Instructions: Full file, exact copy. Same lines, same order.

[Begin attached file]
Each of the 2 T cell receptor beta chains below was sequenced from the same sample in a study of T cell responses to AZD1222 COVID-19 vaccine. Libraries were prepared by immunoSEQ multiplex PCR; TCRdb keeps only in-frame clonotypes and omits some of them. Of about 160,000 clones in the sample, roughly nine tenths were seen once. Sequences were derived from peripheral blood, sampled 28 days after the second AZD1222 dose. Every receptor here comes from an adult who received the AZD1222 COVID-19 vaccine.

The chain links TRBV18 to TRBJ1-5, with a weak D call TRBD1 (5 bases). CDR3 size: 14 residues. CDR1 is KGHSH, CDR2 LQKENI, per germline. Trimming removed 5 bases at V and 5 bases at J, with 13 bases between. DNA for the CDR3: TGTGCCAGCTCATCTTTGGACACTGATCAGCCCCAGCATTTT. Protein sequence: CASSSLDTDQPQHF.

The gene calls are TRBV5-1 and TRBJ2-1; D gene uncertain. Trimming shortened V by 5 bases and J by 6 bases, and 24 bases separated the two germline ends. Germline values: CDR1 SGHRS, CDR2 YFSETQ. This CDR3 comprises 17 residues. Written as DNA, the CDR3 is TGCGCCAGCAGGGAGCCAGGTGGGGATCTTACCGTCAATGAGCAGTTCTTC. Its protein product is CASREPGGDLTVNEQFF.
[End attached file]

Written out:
Each of the 2 T cell receptor beta chains below was sequenced from the same sample in a study of T cell responses to AZD1222 COVID-19 vaccine. Libraries were prepared by immunoSEQ multiplex PCR; TCRdb keeps only in-frame clonotypes and omits some of them. Of about 160,000 clones in the sample, roughly nine tenths were seen once. Sequences were derived from peripheral blood, sampled 28 days after the second AZD1222 dose. Every receptor here comes from an adult who received the AZD1222 COVID-19 vaccine.

The chain links TRBV18 to TRBJ1-5, with a weak D call TRBD1 (5 bases). CDR3 size: 14 residues. CDR1 is KGHSH, CDR2 LQKENI, per germline. Trimming removed 5 bases at V and 5 bases at J, with 13 bases between. DNA for the CDR3: TGTGCCAGCTCATCTTTGGACACTGATCAGCCCCAGCATTTT. Protein sequence: CASSSLDTDQPQHF.

The gene calls are TRBV5-1 and TRBJ2-1; D gene uncertain. Trimming shortened V by 5 bases and J by 6 bases, and 24 bases separated the two germline ends. Germline values: CDR1 SGHRS, CDR2 YFSETQ. This CDR3 comprises 17 residues. Written as DNA, the CDR3 is TGCGCCAGCAGGGAGCCAGGTGGGGATCTTACCGTCAATGAGCAGTTCTTC. Its protein product is CASREPGGDLTVNEQFF.